Eager to energize youth voters for his party in the 2010 midterm elections next week, President Barack Obama appeared on Comedy Central's The Daily Show With Jon Stewart Wednesday night. His turn was short on jokes ("You should have held a Rally to Restore Sanity two years ago" was one of his few quips) and long on explanations for why the hope and change he promised has been slow in coming. The bottom line of his message: The economic meltdown was much bigger than anyone imagined, and where America is now is light years better than where it would have been if his administration hadn't done what it did — including turning to some of the same people who were on the scene when things originally went south, like outgoing National Economic Council chief Larry Summers.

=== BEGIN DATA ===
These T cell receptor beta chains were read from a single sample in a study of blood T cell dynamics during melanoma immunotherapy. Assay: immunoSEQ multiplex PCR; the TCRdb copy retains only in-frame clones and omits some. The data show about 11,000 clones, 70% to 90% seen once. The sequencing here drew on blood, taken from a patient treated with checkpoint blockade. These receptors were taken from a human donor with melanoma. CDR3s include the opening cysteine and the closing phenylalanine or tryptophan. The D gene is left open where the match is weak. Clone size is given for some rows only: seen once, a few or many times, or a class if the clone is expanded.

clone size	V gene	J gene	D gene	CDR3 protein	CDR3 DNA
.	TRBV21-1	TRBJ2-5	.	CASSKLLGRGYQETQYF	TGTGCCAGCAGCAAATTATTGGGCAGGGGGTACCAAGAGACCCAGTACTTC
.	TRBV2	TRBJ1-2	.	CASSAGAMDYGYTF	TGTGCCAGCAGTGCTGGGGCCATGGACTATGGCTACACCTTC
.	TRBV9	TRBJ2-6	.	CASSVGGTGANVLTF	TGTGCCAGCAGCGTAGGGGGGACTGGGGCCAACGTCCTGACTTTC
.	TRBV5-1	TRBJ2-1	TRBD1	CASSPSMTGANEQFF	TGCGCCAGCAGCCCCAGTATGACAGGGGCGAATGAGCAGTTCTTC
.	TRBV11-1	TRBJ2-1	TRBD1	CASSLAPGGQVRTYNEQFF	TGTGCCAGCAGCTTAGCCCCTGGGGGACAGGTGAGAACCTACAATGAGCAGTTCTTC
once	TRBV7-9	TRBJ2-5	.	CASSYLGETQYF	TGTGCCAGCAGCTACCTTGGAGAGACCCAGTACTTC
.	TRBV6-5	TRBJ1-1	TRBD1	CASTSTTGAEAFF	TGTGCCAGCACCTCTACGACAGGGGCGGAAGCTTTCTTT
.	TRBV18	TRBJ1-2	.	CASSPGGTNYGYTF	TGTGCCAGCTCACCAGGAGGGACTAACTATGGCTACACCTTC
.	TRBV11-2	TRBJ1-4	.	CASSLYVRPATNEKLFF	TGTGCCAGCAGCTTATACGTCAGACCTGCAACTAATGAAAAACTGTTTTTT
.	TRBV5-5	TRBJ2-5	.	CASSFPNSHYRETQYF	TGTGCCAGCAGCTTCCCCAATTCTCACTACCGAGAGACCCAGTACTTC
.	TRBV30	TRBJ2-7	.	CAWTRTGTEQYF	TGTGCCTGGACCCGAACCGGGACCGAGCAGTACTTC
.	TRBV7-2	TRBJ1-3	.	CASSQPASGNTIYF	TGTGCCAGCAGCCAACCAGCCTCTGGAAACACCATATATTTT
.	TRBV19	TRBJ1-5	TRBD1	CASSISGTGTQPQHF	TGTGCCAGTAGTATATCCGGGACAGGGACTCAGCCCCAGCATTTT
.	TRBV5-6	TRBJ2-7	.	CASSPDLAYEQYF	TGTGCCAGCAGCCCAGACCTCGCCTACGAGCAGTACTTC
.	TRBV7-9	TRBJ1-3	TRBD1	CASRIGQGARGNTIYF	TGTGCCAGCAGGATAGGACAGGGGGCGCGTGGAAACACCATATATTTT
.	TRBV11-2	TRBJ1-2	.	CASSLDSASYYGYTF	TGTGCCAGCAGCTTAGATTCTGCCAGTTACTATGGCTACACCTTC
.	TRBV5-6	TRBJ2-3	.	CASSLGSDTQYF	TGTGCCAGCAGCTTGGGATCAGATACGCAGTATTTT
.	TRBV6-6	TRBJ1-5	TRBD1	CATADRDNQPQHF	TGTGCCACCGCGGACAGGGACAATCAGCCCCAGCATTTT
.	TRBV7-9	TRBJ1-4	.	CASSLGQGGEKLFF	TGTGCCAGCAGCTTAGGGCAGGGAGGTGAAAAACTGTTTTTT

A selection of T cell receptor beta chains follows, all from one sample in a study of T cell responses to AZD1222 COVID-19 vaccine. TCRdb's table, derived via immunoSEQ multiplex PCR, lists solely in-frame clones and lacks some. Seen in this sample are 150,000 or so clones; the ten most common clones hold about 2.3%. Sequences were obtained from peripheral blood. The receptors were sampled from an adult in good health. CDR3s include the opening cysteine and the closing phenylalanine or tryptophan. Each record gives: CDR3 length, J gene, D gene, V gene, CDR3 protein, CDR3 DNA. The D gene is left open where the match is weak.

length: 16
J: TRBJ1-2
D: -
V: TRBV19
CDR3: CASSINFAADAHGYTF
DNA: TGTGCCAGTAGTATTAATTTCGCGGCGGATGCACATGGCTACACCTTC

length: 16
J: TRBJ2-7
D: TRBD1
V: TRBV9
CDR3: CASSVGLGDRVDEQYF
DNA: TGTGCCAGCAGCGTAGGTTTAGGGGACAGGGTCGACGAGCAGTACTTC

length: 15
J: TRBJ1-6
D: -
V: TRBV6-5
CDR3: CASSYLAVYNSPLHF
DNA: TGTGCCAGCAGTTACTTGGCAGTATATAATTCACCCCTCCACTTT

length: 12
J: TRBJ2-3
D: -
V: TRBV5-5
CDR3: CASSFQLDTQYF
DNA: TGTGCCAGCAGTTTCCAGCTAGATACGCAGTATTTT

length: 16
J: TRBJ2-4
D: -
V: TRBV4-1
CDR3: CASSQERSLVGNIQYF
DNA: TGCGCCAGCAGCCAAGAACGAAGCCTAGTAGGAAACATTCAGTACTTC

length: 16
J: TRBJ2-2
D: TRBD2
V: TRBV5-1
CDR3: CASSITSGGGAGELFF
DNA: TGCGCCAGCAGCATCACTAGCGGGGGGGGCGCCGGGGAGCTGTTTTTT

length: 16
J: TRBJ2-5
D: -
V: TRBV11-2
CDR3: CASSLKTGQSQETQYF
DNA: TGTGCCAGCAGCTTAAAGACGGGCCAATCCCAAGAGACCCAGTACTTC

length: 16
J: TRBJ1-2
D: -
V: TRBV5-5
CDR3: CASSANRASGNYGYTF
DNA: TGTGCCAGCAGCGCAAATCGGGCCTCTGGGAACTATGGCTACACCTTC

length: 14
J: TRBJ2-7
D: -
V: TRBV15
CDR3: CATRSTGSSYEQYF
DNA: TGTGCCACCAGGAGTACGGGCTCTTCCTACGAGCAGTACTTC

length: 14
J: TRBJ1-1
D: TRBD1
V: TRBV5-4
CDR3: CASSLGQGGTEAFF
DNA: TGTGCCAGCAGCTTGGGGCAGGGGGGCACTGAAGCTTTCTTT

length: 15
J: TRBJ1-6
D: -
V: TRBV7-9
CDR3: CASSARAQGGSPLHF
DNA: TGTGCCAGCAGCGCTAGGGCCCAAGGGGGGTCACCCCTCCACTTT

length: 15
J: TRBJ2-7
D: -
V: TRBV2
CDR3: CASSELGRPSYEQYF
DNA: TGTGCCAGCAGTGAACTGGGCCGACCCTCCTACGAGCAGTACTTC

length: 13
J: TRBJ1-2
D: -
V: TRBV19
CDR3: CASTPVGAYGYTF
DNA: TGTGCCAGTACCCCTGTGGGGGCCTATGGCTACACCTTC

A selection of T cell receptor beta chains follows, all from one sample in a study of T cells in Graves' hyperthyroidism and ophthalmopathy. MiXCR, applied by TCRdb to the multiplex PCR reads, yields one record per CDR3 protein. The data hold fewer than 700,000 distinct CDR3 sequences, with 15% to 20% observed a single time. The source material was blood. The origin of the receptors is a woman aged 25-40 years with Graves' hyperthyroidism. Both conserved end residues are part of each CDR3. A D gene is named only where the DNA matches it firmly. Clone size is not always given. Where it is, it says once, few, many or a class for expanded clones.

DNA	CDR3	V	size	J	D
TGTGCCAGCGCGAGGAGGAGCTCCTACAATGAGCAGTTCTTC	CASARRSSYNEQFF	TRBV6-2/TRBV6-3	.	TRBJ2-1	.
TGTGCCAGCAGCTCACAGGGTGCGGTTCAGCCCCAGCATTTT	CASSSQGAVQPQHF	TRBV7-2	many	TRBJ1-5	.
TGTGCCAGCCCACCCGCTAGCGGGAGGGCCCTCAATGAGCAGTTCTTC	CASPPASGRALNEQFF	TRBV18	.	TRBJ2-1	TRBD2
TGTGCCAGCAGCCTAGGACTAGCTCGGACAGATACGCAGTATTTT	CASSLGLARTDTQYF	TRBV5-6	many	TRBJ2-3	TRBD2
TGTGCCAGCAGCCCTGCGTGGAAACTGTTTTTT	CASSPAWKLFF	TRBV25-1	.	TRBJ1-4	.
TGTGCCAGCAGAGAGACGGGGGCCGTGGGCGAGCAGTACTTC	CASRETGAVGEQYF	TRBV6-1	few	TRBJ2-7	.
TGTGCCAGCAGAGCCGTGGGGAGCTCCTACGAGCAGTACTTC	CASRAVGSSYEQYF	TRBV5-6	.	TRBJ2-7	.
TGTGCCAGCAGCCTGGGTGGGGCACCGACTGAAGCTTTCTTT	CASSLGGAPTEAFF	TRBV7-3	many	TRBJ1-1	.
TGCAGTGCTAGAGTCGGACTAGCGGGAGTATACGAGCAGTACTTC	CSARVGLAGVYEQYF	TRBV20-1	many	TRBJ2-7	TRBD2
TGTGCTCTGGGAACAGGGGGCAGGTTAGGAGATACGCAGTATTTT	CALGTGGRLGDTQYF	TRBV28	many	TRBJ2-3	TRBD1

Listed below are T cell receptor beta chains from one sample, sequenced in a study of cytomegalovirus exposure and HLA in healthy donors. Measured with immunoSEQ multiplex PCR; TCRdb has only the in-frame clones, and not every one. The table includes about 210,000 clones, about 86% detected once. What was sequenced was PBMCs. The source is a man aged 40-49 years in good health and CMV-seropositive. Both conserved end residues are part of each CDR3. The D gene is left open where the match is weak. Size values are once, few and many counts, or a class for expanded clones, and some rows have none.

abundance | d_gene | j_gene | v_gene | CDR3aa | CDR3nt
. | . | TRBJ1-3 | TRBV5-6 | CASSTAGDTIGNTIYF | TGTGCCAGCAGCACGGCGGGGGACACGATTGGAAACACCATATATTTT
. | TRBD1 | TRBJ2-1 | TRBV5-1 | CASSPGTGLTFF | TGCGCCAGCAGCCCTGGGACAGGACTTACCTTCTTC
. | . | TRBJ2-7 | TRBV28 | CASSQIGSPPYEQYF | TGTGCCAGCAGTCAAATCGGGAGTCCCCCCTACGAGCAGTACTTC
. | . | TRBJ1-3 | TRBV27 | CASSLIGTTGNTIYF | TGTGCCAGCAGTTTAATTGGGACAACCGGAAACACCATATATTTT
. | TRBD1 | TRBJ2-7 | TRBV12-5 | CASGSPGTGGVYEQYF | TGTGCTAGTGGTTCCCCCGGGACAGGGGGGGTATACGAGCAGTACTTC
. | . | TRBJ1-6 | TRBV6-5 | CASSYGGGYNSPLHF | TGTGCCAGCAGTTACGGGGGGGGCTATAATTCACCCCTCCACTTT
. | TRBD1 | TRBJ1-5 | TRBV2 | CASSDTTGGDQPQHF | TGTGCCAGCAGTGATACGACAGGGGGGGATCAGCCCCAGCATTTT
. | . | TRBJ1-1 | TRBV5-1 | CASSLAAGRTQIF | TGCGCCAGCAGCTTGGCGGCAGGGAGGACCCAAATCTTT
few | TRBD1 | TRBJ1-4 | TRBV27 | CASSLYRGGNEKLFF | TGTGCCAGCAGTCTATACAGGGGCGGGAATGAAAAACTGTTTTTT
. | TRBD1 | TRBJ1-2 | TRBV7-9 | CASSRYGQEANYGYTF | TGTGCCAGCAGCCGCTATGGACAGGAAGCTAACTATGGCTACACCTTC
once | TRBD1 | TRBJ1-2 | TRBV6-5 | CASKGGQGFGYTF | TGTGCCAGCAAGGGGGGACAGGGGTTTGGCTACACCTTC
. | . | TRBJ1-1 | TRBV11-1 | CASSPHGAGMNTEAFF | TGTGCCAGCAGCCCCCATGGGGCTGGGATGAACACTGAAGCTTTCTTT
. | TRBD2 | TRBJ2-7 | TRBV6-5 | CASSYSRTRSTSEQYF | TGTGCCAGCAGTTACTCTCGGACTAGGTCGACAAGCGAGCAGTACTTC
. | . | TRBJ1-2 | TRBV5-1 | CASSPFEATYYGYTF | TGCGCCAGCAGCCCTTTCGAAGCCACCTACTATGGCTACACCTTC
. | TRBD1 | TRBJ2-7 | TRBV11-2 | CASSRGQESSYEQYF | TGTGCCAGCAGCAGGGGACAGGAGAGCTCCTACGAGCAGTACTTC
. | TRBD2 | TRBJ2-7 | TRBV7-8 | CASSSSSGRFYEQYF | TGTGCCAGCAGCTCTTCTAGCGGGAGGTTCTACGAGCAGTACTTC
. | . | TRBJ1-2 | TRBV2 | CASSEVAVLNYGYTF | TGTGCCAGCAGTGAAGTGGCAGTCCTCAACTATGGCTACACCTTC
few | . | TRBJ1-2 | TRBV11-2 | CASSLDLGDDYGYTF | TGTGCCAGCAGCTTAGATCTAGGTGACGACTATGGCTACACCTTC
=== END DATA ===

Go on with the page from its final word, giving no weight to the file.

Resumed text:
The president's trademark lawyerly reserve was on display for much of the show, although he bristled when Stewart asked him about criticism from some in the Democratic base that his reforms — particularly health care — have been "timid." "This is what most people would say is as significant a piece of legislation as we have seen in this country's history," said Obama. "What happens is it gets discounted because [the] assumption is we didn't get 100 percent of what we wanted, we only get 90 percent of what we wanted — so let's focus on the 10 percent we didn't get."
Resisting the suggestion that he might have overpromised "change" in his presidential campaign, Obama called his attempts to transform Washington "a work in progress" and added, "I guess on all these issues, my attitude is, if we are making progress step by step and inch by inch, then we are being true to the spirit of the campaign."
"I would say yes we can — but it's not going to happen overnight."
Sheryl Huggins Salomon is senior editor-at-large of The Root and a Brooklyn, N.Y.-based editorial consultant. Follow her on Twitter.